Friday, December 23, 2016

notorious sinners

Luke 15

1 Tax collectors and other notorious sinners often came to listen to Jesus teach.

2 This made the Pharisees and teachers of religious law complain that he was associating with such sinful people - even eating with them!

Immediately, 2 things are evident here.

Jesus possessed so much breadth & depth of spirit that “notorious sinners” wanted to be around Him.

Understand that “notorious sinners” wouldn't normally hang out with supposedly righteous Jews because the Jews weren't supposed to hang out with such people – their sinfulness would make these holy Jews “unclean”.

Notorious sinners” would have been treated badly by holy Jews & probably would have been run off by these same holy Jews.

And yet, in the face of all of that, these outcasts made the definite choice to try to be around Jesus.

There was something about Jesus that made putting up with all the rude behavior worth it.

The other thing that is obvious here is that it would certainly seem that Jesus wanted to be around these outcasts.

He clearly accepted them in such a way that he was willing to eat with them.

Now, understand that back then, holy people didn't hang out with sinners, & they certainly did not eat with them – eating with them would have defiled a holy Jew, making him or her unable to worship in the Temple.

So, there was a quality of Jesus' personhood that was such that ever the very outcasts of Jewish society wanted o be around Him.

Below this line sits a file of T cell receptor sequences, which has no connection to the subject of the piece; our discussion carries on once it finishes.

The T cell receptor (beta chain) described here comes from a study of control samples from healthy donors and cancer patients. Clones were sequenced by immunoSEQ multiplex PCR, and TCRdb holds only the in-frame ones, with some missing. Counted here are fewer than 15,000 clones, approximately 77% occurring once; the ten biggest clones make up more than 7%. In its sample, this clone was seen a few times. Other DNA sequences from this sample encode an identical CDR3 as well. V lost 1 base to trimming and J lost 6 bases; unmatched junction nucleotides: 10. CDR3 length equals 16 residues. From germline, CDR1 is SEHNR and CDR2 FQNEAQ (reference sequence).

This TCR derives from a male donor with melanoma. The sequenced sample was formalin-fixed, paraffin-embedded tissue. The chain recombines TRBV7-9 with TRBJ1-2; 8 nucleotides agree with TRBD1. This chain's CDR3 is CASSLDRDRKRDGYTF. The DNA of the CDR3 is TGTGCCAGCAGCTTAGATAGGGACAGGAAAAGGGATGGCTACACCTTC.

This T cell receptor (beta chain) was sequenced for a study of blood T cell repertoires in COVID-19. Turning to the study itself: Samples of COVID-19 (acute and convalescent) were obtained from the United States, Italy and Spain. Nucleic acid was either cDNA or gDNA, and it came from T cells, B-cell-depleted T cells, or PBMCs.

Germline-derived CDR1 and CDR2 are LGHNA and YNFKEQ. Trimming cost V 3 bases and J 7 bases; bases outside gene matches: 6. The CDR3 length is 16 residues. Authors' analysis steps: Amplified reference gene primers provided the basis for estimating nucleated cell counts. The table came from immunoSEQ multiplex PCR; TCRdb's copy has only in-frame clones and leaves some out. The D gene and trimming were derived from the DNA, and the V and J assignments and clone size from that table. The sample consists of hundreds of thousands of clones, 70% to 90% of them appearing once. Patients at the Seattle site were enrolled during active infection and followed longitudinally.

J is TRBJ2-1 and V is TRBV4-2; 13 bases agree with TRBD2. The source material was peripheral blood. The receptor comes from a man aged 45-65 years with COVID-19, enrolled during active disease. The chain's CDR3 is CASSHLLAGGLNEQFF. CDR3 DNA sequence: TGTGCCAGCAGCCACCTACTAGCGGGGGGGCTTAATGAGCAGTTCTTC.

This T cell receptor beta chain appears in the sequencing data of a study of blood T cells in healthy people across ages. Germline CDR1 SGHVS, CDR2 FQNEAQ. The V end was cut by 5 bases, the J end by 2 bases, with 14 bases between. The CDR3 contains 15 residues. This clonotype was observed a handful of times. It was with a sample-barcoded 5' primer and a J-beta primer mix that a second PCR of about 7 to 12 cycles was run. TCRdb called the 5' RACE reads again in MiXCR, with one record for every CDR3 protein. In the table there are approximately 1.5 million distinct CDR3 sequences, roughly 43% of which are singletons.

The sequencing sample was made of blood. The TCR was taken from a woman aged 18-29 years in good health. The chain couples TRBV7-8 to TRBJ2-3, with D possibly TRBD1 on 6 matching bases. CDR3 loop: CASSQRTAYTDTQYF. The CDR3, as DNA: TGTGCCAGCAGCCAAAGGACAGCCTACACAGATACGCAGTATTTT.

And Jesus clearly wanted to be around these outcasts, even eat meals with them, a big social no no.

Would it be a stretch of the imagination to say that if we follow Jesus & are trying to become more like Him, that the same thing would be said of us?

Wouldn't it make sense to say that there should be something about our lives & our relationship with Jesus that would cause “notorious sinners” of our time want to be around us?

And in the same vein, wouldn't it also make sense that if we follow Jesus & are becoming more like Him, that we in turn would want to be around these kinds of outcasts socially to the point of sharing a meal with them?

Unfortunately, I'm afraid most “notorious sinners” probably wouldn't want to be around Christians these days.

And I'm equally afraid that most would want to be around such outcasts.

How far have we fallen away from the crux of who we're to be like, & who we want to hang with?

And what must we do about it?

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